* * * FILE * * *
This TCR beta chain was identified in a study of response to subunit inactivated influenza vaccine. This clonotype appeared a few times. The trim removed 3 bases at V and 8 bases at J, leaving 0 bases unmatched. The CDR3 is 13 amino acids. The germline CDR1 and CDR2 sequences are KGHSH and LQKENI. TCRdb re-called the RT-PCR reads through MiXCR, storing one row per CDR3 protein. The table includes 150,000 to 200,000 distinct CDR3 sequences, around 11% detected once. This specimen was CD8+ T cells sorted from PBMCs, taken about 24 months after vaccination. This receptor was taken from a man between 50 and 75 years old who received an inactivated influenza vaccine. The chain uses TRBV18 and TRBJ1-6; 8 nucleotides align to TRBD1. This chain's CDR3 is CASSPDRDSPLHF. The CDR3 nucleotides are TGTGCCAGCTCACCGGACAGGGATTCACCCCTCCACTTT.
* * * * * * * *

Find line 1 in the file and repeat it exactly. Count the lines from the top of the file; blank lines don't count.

This TCR beta chain was identified in a study of response to subunit inactivated influenza vaccine. This clonotype appeared a few times. The trim removed 3 bases at V and 8 bases at J, leaving 0 bases unmatched. The CDR3 is 13 amino acids. The germline CDR1 and CDR2 sequences are KGHSH and LQKENI. TCRdb re-called the RT-PCR reads through MiXCR, storing one row per CDR3 protein. The table includes 150,000 to 200,000 distinct CDR3 sequences, around 11% detected once. This specimen was CD8+ T cells sorted from PBMCs, taken about 24 months after vaccination. This receptor was taken from a man between 50 and 75 years old who received an inactivated influenza vaccine. The chain uses TRBV18 and TRBJ1-6; 8 nucleotides align to TRBD1. This chain's CDR3 is CASSPDRDSPLHF. The CDR3 nucleotides are TGTGCCAGCTCACCGGACAGGGATTCACCCCTCCACTTT.